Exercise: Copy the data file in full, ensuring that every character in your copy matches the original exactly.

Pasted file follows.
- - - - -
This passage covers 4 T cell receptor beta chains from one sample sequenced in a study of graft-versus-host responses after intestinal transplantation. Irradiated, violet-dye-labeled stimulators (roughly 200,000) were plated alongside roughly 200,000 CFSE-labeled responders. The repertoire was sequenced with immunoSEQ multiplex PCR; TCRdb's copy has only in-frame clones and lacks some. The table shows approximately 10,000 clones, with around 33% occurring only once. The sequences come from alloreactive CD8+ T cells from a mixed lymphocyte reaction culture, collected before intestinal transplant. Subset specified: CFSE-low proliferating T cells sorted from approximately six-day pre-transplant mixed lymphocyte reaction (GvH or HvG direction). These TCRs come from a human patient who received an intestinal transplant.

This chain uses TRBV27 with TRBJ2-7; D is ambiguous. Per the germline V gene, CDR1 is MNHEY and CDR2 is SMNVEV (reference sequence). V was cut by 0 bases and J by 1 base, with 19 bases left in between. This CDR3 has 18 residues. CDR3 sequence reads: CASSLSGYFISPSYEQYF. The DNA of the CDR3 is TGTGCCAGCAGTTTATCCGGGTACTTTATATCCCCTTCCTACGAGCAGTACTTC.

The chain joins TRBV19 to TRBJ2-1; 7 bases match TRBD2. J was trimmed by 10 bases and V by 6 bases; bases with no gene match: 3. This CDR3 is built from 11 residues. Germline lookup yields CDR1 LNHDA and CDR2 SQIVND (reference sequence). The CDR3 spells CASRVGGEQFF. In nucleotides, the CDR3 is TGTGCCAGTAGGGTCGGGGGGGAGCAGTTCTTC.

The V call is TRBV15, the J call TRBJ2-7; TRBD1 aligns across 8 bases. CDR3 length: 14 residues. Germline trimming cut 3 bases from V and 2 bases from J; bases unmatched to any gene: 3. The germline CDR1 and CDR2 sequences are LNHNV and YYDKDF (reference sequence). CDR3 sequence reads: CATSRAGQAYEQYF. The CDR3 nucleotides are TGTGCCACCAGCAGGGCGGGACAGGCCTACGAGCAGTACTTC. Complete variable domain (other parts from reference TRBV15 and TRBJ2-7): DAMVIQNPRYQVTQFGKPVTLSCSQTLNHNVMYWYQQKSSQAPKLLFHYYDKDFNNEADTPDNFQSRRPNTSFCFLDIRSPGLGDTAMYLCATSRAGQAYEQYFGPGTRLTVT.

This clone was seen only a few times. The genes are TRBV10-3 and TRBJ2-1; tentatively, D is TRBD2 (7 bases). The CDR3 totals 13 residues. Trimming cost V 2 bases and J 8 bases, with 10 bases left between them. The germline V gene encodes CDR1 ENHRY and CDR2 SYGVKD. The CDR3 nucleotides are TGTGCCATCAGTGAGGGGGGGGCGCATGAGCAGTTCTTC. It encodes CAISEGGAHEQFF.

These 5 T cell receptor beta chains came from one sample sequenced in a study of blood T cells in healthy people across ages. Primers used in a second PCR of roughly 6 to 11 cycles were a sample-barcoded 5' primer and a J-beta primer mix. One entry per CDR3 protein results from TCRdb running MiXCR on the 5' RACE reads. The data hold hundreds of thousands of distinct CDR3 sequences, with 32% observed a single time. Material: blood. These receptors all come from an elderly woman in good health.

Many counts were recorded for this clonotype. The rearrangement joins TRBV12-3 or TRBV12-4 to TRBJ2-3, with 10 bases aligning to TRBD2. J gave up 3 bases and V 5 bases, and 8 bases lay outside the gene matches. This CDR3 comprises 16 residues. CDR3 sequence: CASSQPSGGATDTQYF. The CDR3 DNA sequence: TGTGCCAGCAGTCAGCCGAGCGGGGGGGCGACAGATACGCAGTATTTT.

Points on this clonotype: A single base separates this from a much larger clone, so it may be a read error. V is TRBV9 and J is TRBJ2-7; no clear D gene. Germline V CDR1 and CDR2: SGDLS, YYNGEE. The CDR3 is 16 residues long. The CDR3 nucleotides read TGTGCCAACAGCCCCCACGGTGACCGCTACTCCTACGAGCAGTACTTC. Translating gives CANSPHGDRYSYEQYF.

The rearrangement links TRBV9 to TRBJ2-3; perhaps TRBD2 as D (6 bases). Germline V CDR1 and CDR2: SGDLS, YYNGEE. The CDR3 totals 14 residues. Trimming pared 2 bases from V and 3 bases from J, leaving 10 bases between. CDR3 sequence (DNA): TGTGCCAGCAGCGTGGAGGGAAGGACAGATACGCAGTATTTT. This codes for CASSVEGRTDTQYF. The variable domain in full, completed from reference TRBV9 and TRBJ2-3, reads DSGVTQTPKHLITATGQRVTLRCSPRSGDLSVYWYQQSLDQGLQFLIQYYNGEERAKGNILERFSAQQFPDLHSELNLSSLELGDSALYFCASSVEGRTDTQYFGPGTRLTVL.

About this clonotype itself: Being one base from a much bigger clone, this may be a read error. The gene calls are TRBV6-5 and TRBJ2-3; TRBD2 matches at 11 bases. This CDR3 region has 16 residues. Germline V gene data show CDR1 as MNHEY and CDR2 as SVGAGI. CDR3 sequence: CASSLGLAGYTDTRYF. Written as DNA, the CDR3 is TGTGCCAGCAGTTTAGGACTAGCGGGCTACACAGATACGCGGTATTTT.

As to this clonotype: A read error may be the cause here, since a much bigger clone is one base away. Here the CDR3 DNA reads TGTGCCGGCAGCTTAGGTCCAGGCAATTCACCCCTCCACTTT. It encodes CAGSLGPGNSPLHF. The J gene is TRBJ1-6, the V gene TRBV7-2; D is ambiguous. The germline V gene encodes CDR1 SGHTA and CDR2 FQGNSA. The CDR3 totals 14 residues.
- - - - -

This passage covers 4 T cell receptor beta chains from one sample sequenced in a study of graft-versus-host responses after intestinal transplantation. Irradiated, violet-dye-labeled stimulators (roughly 200,000) were plated alongside roughly 200,000 CFSE-labeled responders. The repertoire was sequenced with immunoSEQ multiplex PCR; TCRdb's copy has only in-frame clones and lacks some. The table shows approximately 10,000 clones, with around 33% occurring only once. The sequences come from alloreactive CD8+ T cells from a mixed lymphocyte reaction culture, collected before intestinal transplant. Subset specified: CFSE-low proliferating T cells sorted from approximately six-day pre-transplant mixed lymphocyte reaction (GvH or HvG direction). These TCRs come from a human patient who received an intestinal transplant.

This chain uses TRBV27 with TRBJ2-7; D is ambiguous. Per the germline V gene, CDR1 is MNHEY and CDR2 is SMNVEV (reference sequence). V was cut by 0 bases and J by 1 base, with 19 bases left in between. This CDR3 has 18 residues. CDR3 sequence reads: CASSLSGYFISPSYEQYF. The DNA of the CDR3 is TGTGCCAGCAGTTTATCCGGGTACTTTATATCCCCTTCCTACGAGCAGTACTTC.

The chain joins TRBV19 to TRBJ2-1; 7 bases match TRBD2. J was trimmed by 10 bases and V by 6 bases; bases with no gene match: 3. This CDR3 is built from 11 residues. Germline lookup yields CDR1 LNHDA and CDR2 SQIVND (reference sequence). The CDR3 spells CASRVGGEQFF. In nucleotides, the CDR3 is TGTGCCAGTAGGGTCGGGGGGGAGCAGTTCTTC.

The V call is TRBV15, the J call TRBJ2-7; TRBD1 aligns across 8 bases. CDR3 length: 14 residues. Germline trimming cut 3 bases from V and 2 bases from J; bases unmatched to any gene: 3. The germline CDR1 and CDR2 sequences are LNHNV and YYDKDF (reference sequence). CDR3 sequence reads: CATSRAGQAYEQYF. The CDR3 nucleotides are TGTGCCACCAGCAGGGCGGGACAGGCCTACGAGCAGTACTTC. Complete variable domain (other parts from reference TRBV15 and TRBJ2-7): DAMVIQNPRYQVTQFGKPVTLSCSQTLNHNVMYWYQQKSSQAPKLLFHYYDKDFNNEADTPDNFQSRRPNTSFCFLDIRSPGLGDTAMYLCATSRAGQAYEQYFGPGTRLTVT.

This clone was seen only a few times. The genes are TRBV10-3 and TRBJ2-1; tentatively, D is TRBD2 (7 bases). The CDR3 totals 13 residues. Trimming cost V 2 bases and J 8 bases, with 10 bases left between them. The germline V gene encodes CDR1 ENHRY and CDR2 SYGVKD. The CDR3 nucleotides are TGTGCCATCAGTGAGGGGGGGGCGCATGAGCAGTTCTTC. It encodes CAISEGGAHEQFF.

These 5 T cell receptor beta chains came from one sample sequenced in a study of blood T cells in healthy people across ages. Primers used in a second PCR of roughly 6 to 11 cycles were a sample-barcoded 5' primer and a J-beta primer mix. One entry per CDR3 protein results from TCRdb running MiXCR on the 5' RACE reads. The data hold hundreds of thousands of distinct CDR3 sequences, with 32% observed a single time. Material: blood. These receptors all come from an elderly woman in good health.

Many counts were recorded for this clonotype. The rearrangement joins TRBV12-3 or TRBV12-4 to TRBJ2-3, with 10 bases aligning to TRBD2. J gave up 3 bases and V 5 bases, and 8 bases lay outside the gene matches. This CDR3 comprises 16 residues. CDR3 sequence: CASSQPSGGATDTQYF. The CDR3 DNA sequence: TGTGCCAGCAGTCAGCCGAGCGGGGGGGCGACAGATACGCAGTATTTT.

Points on this clonotype: A single base separates this from a much larger clone, so it may be a read error. V is TRBV9 and J is TRBJ2-7; no clear D gene. Germline V CDR1 and CDR2: SGDLS, YYNGEE. The CDR3 is 16 residues long. The CDR3 nucleotides read TGTGCCAACAGCCCCCACGGTGACCGCTACTCCTACGAGCAGTACTTC. Translating gives CANSPHGDRYSYEQYF.

The rearrangement links TRBV9 to TRBJ2-3; perhaps TRBD2 as D (6 bases). Germline V CDR1 and CDR2: SGDLS, YYNGEE. The CDR3 totals 14 residues. Trimming pared 2 bases from V and 3 bases from J, leaving 10 bases between. CDR3 sequence (DNA): TGTGCCAGCAGCGTGGAGGGAAGGACAGATACGCAGTATTTT. This codes for CASSVEGRTDTQYF. The variable domain in full, completed from reference TRBV9 and TRBJ2-3, reads DSGVTQTPKHLITATGQRVTLRCSPRSGDLSVYWYQQSLDQGLQFLIQYYNGEERAKGNILERFSAQQFPDLHSELNLSSLELGDSALYFCASSVEGRTDTQYFGPGTRLTVL.

About this clonotype itself: Being one base from a much bigger clone, this may be a read error. The gene calls are TRBV6-5 and TRBJ2-3; TRBD2 matches at 11 bases. This CDR3 region has 16 residues. Germline V gene data show CDR1 as MNHEY and CDR2 as SVGAGI. CDR3 sequence: CASSLGLAGYTDTRYF. Written as DNA, the CDR3 is TGTGCCAGCAGTTTAGGACTAGCGGGCTACACAGATACGCGGTATTTT.

As to this clonotype: A read error may be the cause here, since a much bigger clone is one base away. Here the CDR3 DNA reads TGTGCCGGCAGCTTAGGTCCAGGCAATTCACCCCTCCACTTT. It encodes CAGSLGPGNSPLHF. The J gene is TRBJ1-6, the V gene TRBV7-2; D is ambiguous. The germline V gene encodes CDR1 SGHTA and CDR2 FQGNSA. The CDR3 totals 14 residues.